MEMORANDUM AND ORDER
JAMES B. MORAN, UNITED STATES DISTRICT JUDGE
William Taylor pled guilty to one count of mail fraud and one count of income tax evasion pursuant to a plea agreement in which he admitted participating in a scheme with Central Truck Parts Company to defraud the company by whom he was employed as a stockman. In this civil case the plaintiff's counsel has sought to depose Taylor about those transactions and he has invoked the privilege against self-incrimination. Plaintiff now seeks to compel Taylor's testimony.
Plaintiff quite rightly points out that the conviction immunizes Taylor from further prosecution for the offenses of which he was charged and he therefore has, at least to that extent, lost the privilege. United States v. Fleming, 504 F.2d 1045, 1050 (7th Cir. 1974). United States v. Hoffman, 385 F.2d 501, 504 (7th Cir. 1967), cert. denied, 390 U.S. 1031, 20 L. Ed. 2d 288, 88 S. Ct. 1424 (1968). There remains, however, the possibility of prosecution for other offenses either in state or federal court, and to that extent the privilege remains. In re Folding Carton Antitrust Litigation, 609 F.2d 867 (7th Cir. 1979); United States v. Chase, 281 F.2d 225, 229 (7th Cir. 1960). The possibility of self-incrimination in the "lost privilege" cases is often not discussed, perhaps because of prior obtained immunity from state prosecution as in Fleming or because of Kastigar immunity, or because the witness testified in part and then stopped or because the matter was never raised. We cannot say here that Taylor does not face possible subsequent prosecution, even though it is unlikely, and we therefore deny the motion.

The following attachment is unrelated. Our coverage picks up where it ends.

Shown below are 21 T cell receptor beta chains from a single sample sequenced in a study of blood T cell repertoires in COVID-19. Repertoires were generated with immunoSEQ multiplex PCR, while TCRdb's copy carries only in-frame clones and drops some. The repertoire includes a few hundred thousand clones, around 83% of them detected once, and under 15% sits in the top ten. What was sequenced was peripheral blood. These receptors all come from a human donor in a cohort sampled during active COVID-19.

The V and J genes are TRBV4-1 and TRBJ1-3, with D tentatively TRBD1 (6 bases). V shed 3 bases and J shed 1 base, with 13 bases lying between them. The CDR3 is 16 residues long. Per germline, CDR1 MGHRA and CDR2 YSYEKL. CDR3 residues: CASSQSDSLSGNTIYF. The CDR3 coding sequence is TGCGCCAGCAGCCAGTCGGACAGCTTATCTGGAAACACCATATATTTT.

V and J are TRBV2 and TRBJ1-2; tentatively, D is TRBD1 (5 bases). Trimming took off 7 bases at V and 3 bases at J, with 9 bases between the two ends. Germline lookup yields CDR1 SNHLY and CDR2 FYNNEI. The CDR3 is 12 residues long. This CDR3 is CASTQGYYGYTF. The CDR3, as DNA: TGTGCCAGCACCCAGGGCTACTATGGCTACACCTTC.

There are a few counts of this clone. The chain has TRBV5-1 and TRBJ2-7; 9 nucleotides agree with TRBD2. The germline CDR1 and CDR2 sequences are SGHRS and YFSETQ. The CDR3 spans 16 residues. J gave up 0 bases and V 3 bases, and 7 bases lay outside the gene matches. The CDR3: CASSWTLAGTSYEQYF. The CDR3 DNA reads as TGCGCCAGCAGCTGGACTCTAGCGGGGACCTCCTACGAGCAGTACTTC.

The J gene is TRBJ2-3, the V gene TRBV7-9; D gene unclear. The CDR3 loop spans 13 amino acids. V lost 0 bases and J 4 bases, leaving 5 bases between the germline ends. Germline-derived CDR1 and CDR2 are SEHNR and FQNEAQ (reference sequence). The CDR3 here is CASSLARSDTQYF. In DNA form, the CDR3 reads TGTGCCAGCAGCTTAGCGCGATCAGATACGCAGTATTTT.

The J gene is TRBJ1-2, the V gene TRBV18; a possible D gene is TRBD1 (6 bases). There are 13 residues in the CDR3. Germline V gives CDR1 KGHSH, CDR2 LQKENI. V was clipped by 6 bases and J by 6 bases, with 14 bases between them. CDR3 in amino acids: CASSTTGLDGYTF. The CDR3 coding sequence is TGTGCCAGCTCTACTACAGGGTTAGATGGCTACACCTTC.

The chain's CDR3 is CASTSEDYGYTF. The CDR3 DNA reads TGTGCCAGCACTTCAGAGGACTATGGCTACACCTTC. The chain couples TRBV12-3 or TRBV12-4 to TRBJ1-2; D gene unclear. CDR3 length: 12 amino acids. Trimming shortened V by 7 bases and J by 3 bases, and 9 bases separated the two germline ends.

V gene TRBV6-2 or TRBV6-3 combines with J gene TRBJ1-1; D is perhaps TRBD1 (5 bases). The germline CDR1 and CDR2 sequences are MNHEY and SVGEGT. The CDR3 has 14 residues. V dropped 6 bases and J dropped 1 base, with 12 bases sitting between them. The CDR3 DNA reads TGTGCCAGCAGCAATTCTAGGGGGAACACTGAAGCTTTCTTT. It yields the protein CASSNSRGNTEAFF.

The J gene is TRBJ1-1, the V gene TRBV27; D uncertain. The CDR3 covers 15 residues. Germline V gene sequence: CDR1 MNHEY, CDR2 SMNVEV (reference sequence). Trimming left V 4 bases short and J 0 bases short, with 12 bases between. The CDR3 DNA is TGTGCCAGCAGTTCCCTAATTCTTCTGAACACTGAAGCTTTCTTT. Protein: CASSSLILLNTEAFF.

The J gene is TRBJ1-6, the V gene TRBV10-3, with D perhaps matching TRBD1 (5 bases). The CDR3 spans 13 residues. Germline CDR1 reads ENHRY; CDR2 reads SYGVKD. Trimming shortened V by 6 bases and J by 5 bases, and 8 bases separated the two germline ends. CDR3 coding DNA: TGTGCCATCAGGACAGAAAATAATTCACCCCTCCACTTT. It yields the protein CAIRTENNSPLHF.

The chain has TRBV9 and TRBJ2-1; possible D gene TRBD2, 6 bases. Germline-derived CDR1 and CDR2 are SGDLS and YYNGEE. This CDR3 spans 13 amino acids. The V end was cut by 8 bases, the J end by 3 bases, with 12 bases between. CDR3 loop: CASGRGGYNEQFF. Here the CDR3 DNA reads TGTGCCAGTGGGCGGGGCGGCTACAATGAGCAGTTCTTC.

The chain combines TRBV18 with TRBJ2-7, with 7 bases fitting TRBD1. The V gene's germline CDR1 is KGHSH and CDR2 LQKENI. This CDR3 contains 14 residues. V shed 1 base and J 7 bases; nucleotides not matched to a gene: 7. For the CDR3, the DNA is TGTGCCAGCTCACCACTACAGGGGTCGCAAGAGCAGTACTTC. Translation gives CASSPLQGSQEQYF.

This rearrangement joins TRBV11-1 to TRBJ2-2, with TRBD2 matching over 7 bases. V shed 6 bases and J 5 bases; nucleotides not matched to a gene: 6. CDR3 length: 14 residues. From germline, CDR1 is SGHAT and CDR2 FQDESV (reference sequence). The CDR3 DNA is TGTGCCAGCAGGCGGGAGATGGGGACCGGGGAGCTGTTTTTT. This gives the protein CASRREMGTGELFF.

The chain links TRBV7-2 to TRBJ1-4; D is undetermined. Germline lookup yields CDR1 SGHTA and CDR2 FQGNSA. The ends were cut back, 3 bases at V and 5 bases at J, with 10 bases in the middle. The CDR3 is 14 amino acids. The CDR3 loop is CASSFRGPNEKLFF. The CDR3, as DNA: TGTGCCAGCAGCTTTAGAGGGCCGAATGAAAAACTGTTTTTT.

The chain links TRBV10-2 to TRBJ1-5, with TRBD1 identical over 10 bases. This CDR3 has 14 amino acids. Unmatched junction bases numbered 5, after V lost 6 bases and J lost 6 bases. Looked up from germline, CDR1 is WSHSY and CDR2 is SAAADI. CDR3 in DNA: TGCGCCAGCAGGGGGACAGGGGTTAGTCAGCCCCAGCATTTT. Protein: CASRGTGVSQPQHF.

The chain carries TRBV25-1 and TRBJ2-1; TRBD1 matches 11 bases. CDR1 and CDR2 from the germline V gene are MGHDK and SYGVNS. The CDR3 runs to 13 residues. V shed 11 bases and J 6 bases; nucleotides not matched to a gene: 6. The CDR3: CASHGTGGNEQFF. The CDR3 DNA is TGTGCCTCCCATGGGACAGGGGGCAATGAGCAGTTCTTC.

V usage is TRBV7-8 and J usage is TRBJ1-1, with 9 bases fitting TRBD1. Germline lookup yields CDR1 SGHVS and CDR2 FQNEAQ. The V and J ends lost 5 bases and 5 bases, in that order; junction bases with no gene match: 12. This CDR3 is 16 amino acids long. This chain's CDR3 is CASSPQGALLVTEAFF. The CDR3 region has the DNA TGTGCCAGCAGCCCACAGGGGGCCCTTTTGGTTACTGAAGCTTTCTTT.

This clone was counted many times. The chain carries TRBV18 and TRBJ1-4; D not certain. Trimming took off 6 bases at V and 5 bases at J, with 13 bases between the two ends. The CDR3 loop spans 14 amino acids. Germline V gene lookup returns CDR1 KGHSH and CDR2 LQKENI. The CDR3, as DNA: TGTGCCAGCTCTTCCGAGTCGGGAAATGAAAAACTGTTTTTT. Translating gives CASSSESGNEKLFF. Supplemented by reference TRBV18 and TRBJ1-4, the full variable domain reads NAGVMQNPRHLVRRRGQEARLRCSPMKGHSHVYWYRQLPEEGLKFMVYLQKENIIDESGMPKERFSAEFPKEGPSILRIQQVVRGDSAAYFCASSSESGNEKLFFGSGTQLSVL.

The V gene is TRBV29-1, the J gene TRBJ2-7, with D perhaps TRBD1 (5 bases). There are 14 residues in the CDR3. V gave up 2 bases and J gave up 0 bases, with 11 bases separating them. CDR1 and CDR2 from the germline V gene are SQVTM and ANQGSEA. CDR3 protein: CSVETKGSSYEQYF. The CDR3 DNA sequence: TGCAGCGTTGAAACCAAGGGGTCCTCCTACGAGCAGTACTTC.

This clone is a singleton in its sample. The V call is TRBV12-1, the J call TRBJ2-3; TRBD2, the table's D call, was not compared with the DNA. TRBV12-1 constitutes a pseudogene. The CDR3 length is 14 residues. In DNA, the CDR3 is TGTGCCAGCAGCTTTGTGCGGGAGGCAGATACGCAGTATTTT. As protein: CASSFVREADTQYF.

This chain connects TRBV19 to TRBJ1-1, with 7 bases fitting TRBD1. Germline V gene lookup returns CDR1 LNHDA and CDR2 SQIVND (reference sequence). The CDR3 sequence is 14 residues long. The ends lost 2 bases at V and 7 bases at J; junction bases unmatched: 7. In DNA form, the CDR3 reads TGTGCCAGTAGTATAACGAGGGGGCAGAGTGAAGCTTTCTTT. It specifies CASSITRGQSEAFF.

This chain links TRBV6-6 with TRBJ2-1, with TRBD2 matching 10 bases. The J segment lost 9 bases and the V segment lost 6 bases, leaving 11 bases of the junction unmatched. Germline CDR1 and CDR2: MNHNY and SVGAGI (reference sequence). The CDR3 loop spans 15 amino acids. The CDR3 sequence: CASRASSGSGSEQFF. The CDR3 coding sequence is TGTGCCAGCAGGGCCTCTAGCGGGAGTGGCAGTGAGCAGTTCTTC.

The "lost privilege" concept derives from the conviction, whether or not the witness has ever previously testified. Perhaps there is a waiver here by the plea agreement and Taylor's description under oath of his involvement at the time the plea was accepted, see Rogers v. United States, 340 U.S. 367, 95 L. Ed. 344, 71 S. Ct. 438 (1951), although United States v. Miranti, 253 F.2d 135 (2d Cir. 1958) and Chase indicate there is not. Plaintiff has not, however, discussed that approach and we do not explore it further.
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